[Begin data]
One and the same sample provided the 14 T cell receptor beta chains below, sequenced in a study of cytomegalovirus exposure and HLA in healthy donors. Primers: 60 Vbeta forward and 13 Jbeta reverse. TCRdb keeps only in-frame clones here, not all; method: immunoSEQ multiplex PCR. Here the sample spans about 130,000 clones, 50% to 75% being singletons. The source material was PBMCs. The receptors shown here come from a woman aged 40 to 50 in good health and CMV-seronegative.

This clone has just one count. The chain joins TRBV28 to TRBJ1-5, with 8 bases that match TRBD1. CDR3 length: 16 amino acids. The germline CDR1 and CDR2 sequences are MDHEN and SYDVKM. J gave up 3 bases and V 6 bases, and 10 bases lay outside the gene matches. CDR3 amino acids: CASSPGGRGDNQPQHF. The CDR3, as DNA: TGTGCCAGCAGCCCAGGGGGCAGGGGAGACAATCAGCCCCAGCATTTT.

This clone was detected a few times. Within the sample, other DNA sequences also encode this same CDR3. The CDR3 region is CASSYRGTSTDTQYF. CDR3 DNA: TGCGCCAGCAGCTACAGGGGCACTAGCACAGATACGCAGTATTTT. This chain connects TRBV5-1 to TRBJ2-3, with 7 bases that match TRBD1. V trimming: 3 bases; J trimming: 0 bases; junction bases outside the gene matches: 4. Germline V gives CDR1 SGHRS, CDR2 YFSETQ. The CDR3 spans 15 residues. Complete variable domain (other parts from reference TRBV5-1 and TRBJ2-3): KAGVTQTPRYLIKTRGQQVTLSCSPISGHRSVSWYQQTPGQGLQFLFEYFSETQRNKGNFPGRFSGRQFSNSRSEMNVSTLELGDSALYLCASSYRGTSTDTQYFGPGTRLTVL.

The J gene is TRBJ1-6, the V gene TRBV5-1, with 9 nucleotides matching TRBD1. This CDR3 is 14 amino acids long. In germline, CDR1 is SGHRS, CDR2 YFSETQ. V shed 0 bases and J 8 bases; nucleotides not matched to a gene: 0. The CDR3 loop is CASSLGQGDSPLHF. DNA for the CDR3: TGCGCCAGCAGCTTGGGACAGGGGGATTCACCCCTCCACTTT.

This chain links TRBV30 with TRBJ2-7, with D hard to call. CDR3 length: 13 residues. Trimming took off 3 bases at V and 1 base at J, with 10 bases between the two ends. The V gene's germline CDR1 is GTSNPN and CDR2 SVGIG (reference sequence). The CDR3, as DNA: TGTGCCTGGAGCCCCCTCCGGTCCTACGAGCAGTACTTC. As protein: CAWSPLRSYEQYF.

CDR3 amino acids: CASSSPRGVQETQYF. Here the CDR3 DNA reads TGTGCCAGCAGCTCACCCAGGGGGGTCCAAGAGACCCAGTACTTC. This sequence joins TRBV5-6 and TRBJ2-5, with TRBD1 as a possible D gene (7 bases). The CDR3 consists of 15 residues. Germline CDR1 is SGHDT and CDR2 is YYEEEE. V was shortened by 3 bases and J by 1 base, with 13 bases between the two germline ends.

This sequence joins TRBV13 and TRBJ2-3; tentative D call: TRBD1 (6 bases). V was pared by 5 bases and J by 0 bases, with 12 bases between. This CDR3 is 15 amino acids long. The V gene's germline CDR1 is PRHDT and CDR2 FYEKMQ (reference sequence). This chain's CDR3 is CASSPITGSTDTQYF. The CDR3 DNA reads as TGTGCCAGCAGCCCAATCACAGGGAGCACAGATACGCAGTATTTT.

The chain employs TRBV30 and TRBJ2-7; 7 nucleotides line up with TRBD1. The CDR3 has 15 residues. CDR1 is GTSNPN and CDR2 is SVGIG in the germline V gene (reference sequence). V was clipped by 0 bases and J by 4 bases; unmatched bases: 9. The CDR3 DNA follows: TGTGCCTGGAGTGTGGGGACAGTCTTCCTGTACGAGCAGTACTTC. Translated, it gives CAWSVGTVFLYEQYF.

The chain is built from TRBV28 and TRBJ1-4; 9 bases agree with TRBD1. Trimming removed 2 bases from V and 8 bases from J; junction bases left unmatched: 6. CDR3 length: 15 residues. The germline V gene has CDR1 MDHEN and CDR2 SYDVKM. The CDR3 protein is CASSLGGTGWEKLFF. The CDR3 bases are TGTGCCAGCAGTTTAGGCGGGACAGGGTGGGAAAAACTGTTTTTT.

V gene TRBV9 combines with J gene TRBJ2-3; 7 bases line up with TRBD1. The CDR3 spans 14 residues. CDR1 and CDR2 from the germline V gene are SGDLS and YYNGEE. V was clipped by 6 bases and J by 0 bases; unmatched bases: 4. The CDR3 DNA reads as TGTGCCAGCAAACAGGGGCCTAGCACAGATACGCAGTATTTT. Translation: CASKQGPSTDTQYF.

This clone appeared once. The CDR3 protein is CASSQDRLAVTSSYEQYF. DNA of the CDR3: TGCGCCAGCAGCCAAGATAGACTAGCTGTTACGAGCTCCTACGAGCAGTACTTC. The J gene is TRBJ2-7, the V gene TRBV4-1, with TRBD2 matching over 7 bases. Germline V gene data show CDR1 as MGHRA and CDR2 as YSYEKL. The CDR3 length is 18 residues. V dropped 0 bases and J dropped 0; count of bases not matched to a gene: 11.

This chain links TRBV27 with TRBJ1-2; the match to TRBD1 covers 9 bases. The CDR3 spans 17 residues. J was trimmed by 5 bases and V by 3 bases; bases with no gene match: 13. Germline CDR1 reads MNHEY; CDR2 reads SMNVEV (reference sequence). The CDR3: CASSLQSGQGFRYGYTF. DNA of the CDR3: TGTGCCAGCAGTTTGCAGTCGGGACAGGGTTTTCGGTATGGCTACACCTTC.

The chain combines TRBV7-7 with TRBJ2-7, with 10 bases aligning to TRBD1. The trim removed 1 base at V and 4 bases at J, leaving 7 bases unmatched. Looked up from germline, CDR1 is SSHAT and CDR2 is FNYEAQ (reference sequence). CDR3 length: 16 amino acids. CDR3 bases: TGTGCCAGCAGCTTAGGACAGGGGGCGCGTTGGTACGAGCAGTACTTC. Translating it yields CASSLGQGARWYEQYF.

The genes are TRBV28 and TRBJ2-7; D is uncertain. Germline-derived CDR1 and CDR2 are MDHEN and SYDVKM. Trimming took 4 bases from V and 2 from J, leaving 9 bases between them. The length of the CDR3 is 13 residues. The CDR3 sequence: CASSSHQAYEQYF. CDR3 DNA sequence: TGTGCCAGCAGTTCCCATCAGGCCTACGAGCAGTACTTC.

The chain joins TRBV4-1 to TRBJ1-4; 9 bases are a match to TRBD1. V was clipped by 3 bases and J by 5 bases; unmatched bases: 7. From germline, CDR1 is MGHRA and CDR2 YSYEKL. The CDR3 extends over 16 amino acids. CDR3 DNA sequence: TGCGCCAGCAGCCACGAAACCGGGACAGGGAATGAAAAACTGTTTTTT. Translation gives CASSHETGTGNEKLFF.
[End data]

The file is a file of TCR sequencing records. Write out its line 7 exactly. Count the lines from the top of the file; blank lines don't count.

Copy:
This sequence joins TRBV13 and TRBJ2-3; tentative D call: TRBD1 (6 bases). V was pared by 5 bases and J by 0 bases, with 12 bases between. This CDR3 is 15 amino acids long. The V gene's germline CDR1 is PRHDT and CDR2 FYEKMQ (reference sequence). This chain's CDR3 is CASSPITGSTDTQYF. The CDR3 DNA reads as TGTGCCAGCAGCCCAATCACAGGGAGCACAGATACGCAGTATTTT.